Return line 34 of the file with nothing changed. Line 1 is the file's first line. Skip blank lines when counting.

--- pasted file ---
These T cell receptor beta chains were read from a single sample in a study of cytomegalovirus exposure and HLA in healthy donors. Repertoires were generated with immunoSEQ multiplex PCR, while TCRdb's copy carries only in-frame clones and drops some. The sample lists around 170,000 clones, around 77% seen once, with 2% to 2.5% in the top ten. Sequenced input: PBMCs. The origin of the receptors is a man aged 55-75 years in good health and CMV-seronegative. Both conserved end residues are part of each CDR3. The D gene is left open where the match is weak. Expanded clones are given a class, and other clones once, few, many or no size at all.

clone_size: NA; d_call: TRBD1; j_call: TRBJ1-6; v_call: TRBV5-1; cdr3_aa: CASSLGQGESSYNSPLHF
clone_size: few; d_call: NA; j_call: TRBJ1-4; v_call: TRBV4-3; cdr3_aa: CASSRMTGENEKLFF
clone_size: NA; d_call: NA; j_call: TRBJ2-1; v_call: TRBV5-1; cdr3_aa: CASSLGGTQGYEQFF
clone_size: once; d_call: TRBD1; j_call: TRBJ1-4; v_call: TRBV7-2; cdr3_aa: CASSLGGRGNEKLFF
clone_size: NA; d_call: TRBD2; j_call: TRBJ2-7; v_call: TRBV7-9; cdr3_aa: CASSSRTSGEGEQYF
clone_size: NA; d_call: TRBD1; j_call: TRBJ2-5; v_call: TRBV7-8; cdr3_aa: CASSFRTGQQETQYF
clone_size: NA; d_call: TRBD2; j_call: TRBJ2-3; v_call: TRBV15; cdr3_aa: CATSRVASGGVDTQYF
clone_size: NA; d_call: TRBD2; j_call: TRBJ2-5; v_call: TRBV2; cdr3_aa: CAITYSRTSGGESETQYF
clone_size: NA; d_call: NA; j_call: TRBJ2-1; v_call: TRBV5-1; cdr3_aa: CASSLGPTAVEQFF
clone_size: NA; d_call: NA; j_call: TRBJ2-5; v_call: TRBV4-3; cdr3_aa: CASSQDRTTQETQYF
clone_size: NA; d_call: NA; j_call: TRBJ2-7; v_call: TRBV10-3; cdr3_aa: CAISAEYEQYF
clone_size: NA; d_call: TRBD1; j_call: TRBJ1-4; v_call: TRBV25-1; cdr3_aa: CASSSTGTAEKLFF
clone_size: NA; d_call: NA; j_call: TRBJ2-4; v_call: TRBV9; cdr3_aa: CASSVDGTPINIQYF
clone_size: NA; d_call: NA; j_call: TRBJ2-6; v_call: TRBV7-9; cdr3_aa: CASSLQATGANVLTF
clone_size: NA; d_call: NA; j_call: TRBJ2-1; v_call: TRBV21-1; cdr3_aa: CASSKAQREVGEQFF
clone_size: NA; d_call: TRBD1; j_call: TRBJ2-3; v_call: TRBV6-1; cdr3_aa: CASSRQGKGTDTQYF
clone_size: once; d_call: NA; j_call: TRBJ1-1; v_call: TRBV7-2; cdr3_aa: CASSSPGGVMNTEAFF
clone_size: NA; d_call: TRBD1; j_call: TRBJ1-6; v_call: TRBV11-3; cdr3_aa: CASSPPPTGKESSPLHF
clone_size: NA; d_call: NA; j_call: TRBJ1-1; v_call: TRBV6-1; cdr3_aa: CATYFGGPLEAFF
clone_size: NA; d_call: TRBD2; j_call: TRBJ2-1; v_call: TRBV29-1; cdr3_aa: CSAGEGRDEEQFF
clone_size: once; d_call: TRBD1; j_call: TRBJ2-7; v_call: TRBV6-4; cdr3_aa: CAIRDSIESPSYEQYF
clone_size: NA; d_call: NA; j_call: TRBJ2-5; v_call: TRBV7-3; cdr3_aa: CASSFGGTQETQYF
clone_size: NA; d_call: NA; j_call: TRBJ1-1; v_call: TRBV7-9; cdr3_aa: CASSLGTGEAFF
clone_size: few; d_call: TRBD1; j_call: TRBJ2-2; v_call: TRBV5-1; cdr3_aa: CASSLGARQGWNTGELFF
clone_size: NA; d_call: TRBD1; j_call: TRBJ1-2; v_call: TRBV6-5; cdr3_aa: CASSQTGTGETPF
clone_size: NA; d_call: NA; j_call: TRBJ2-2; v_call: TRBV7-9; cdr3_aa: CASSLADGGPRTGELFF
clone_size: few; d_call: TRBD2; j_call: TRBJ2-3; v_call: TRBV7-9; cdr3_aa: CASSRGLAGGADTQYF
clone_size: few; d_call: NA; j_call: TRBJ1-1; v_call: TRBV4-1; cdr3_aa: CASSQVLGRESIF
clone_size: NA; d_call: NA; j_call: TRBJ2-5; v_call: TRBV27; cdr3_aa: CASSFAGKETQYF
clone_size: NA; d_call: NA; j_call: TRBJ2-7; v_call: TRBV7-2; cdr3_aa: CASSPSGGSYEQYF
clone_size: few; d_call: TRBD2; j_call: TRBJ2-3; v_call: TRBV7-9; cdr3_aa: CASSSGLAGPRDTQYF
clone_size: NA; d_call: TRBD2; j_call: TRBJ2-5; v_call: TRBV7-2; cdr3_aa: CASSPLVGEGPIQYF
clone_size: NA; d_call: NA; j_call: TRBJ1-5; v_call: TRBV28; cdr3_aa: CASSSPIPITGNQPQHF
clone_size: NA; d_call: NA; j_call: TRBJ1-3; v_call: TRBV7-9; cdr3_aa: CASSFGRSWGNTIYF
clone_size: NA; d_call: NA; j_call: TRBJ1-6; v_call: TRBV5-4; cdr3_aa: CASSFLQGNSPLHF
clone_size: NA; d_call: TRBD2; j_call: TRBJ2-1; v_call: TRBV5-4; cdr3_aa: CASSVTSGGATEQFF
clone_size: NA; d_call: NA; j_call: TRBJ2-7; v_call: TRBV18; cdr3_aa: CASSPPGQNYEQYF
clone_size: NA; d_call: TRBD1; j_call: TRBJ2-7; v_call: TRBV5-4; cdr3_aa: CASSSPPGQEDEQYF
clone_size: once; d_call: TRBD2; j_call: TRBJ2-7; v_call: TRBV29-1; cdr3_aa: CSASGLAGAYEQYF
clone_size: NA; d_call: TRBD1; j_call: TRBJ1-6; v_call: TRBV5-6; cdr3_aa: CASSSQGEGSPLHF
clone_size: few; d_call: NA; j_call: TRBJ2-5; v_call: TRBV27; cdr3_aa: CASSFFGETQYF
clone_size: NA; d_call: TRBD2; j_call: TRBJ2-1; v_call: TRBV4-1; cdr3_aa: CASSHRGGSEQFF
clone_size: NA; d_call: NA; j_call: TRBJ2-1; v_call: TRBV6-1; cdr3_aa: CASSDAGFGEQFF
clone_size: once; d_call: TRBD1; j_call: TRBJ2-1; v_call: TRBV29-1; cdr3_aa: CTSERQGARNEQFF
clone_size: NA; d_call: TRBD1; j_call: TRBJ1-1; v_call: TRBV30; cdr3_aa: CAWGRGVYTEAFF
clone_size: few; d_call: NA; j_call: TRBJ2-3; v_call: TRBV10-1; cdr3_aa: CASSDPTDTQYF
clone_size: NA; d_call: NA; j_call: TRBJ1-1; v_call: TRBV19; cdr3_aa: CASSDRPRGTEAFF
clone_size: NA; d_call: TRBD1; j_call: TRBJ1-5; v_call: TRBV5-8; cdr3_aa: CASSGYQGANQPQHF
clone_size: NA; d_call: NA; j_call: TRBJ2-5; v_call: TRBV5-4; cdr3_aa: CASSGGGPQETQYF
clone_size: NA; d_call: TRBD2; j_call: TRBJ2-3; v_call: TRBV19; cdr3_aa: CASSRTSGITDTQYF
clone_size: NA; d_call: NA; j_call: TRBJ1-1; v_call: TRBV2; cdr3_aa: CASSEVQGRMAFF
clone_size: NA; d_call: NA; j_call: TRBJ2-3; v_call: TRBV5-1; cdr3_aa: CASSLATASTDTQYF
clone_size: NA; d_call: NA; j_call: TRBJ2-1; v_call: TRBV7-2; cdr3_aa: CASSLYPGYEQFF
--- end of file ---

clone_size: NA; d_call: NA; j_call: TRBJ1-5; v_call: TRBV28; cdr3_aa: CASSSPIPITGNQPQHF